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First Principles Calculations of PtN and MAX phases Sanjay V. Khare Department of Physics and Astonomy University of Toledo Ohio

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Outline Experiment on PtN PtN calculations About MAX phases MAX phases - calculations Conclusions

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Experimental synthesis of PtN Experimental Synthesis and characterization of a binary noble metal nitride E. Gregoryanz, C. Sanloup, M. Somayazulu, J. Badro, G. Giquet, H-K. Mao, and R. J. Hemley, Nat. Mat. 3, 294 (2004). Although numerous metals react with nitrogen there are no known binary nitrides of the noble metals. We report the discovery and characterization of platinum nitride (PtN), the first binary nitride of the noble metals group. This compound can be formed above 45–50 GPa and temperatures exceeding 2,000 K, and is stable after quenching to room pressure and temperature. It is characterized by a very high Raman-scattering cross-section with easily observed second and third-order Raman bands. Synchrotron X-ray diffraction shows that the new phase is cubic with a remarkably high bulk modulus of 372(±5)GPa.

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Structure of experimental PtN Data is taken from two samples once with N as the pressure medium and once with He as the pressure medium. All patterns at different pressure are consistent (see Fig. 3) and PtN can be indexed as f.c.c. (a = (2) Å at 0.1 MPa) at all pressures. Although the Rietveld refinement is complicated by the strong Pt signal, the refinement agrees with the non-centrosymmetric space group F4–3m,to which the zinc-blende structure belongs,as well as the rock-salt structure (Fm3–m); the large mass difference between Pt and N makes it impossible to distinguish between these two structures from the diffraction intensities. The rock-salt structure does not have a first-order Raman spectrum and can therefore be ruled out. The zinc-blende structure has two Raman active peaks, consistent with the two strong first-order bands observed (see Fig. 1).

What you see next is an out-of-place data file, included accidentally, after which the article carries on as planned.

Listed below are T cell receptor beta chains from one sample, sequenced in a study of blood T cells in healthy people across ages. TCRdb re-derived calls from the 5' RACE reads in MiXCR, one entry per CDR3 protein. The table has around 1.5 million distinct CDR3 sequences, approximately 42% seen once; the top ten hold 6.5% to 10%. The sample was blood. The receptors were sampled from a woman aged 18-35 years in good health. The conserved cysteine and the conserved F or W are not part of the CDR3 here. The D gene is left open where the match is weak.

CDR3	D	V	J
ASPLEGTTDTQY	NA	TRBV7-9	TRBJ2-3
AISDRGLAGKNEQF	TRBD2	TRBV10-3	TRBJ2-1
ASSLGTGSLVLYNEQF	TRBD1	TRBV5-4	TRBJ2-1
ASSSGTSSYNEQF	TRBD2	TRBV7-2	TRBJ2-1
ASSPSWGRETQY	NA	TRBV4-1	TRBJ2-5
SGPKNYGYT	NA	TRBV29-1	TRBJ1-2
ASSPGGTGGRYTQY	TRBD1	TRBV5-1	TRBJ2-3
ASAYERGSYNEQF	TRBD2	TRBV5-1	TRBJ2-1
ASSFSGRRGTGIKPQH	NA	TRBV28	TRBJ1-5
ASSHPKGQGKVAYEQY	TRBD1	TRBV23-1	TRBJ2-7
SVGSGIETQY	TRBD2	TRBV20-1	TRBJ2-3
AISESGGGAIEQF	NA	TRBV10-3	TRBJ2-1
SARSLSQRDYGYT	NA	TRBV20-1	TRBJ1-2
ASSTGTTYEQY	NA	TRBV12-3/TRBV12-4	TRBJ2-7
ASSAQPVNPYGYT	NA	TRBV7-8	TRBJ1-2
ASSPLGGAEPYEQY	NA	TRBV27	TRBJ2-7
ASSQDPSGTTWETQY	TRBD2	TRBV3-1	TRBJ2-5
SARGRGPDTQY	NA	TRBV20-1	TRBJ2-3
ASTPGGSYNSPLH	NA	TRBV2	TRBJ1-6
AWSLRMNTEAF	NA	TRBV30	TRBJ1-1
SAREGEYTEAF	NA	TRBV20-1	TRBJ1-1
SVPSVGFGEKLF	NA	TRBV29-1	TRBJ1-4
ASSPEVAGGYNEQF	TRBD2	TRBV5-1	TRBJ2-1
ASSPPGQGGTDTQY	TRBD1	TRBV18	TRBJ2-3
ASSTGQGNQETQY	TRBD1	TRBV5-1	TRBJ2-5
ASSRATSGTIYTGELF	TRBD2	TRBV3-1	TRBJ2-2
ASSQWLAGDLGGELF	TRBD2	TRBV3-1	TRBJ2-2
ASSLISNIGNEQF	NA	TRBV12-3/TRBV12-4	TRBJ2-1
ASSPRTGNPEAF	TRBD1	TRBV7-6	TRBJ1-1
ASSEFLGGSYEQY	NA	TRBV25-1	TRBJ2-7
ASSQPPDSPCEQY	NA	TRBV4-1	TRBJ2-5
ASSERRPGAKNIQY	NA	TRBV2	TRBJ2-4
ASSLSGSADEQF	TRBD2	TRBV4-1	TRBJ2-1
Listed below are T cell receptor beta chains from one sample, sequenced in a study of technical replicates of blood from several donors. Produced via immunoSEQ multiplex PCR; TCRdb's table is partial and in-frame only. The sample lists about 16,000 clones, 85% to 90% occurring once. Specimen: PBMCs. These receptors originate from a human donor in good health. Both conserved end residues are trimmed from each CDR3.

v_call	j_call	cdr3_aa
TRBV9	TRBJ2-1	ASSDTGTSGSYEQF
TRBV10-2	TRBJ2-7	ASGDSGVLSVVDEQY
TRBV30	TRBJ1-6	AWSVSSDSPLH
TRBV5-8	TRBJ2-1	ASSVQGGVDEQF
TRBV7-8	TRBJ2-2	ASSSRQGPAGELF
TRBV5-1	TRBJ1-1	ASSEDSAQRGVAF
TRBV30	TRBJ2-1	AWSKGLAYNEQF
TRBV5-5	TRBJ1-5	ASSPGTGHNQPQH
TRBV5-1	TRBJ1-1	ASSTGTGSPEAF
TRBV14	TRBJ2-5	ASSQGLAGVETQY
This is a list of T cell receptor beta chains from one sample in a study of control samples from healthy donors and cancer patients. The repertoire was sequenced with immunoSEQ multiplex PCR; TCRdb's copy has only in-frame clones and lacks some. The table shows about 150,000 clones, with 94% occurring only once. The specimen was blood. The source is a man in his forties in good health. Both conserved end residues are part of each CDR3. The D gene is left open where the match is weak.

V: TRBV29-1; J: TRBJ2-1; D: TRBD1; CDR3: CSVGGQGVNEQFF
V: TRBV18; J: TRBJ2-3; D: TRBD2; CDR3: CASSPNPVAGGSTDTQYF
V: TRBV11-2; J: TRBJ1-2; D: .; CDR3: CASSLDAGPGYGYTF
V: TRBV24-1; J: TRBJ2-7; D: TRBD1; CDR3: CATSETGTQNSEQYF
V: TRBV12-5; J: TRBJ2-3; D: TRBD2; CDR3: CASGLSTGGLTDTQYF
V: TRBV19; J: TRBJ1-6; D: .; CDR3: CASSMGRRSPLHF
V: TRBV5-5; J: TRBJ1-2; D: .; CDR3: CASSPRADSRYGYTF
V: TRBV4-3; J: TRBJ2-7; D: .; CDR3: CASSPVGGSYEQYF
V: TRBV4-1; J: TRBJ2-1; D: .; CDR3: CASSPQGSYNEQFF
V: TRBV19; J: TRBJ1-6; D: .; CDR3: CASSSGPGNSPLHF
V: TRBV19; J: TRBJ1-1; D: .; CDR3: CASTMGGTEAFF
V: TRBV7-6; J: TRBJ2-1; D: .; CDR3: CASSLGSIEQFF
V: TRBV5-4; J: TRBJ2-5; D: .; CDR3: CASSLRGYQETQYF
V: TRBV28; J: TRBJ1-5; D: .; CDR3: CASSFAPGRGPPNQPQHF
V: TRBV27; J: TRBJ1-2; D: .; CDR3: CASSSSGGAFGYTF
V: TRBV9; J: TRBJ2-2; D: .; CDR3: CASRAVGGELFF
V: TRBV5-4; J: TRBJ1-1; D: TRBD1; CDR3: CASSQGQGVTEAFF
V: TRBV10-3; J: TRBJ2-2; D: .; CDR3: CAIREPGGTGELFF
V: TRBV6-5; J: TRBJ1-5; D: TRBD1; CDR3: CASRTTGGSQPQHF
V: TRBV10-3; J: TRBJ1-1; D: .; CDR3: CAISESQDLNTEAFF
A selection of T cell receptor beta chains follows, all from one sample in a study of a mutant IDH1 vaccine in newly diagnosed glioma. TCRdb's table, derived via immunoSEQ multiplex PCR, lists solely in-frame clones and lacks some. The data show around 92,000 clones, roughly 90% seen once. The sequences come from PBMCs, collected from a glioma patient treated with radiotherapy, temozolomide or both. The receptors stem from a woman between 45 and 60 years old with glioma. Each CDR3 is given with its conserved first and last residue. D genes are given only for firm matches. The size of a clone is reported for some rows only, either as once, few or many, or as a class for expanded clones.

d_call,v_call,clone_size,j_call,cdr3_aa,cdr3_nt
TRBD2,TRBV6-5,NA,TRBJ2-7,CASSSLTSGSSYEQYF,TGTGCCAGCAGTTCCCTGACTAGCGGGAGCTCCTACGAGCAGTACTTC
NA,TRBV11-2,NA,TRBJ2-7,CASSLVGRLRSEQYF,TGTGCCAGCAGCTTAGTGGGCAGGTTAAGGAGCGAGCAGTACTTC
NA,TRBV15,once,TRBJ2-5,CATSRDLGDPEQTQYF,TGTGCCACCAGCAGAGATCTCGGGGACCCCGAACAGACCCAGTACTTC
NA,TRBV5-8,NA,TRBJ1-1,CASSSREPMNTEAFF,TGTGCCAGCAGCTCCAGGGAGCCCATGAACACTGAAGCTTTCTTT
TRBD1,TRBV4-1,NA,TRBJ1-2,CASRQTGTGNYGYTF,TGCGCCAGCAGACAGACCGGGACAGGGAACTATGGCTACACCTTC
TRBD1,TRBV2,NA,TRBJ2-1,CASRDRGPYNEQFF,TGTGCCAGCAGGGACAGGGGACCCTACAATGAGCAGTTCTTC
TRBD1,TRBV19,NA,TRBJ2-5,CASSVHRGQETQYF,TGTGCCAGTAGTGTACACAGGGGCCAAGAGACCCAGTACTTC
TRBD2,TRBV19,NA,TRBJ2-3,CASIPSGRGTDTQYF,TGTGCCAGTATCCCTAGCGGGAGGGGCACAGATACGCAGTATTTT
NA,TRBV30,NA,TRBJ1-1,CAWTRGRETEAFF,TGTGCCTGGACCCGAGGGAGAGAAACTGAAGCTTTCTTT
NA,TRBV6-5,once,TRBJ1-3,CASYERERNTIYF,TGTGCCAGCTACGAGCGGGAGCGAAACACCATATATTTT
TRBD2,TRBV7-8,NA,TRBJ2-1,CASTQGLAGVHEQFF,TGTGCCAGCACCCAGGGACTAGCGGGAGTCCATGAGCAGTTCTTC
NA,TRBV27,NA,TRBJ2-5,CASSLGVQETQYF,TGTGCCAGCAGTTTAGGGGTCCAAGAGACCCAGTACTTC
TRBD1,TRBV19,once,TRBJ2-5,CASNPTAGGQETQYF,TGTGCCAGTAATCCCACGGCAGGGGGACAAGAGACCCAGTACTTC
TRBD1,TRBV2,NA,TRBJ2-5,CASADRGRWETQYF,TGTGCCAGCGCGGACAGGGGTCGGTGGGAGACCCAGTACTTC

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X-ray diffraction of PtN Figure 3 In situ X-ray diffraction data. a, X-ray spectra of PtN taken at different pressures.At ambient pressure the spectrum was taken with wavelength λ= Å and others with λ= Å. Red crosses: data; green line: GSAS fit.b, Zinc-blende structure of PtN.c, Section of the CCD image at 28 GPa showing the powder-like texture; the asterisk indicates a rhenium diffraction ring. d, Detail of the inner section of the charged-coupled device image (shown in c) at ambient pressure with the arrow pointing at one of the two weak rings in addition to Pt and PtN signal.

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PtN stoichiometry and back-scattered electron image

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Forms of PtN in our study Zinc Blende Rock Salt Pt:N ratio 1:1 in all forms Face centered Cooperite Orthorhombic (PtS form)

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Ab initio method details LDA, Ceperley-Alder exchange-correlation functional as parameterized by Perdew and Zunger Used the VASP code with generalized ultra-soft Vanderbilt pseudo-potentials and plane wave basis set Bulk supercell approach with periodic boundary conditions in all three dimensions Cut-offs of 224 eV for PtN, 300 eV for MAX phases, dense k- point meshes Forces converged till < 0.03 eV/ Å Used AMD Athlon dual processors at UT and OSC

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Lattice constants for zb and rs forms of PtN Theory with VASP Zinc Blende Rock Salt a = nm (LDA) a = nm (LDA) nm (GGA) nm (GGA) B = 230 GPa (LDA) B = 284 GPa (LDA) 192 GPa (GGA) 226 GPa (GGA) Experiment, Gregoryanz et al. Nat. Mat. 3, 294 (2004) a = nm B = 372 GPa

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No effect of N vacancies on bulk modulus of PtN Theory with VASP Zinc Blende Rock Salt No significant change in bulk modulus was found by introducing vacancies. We used Pt 1 N 1-x, where x = 0, 0.037, and Use 2 x 2 x 2 or 3 x 3x 3 fcc supercells. In experiment, of Gregoryanz et al. Nat. Mat. 3, 294 (2004) 0 < x < 0.05.

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Elastic constants Elastic constants in GPa and stability If C 11 – C 12 unstable form. Also, any C ij unstable form. Also other conditions. Only stable form = rock salt.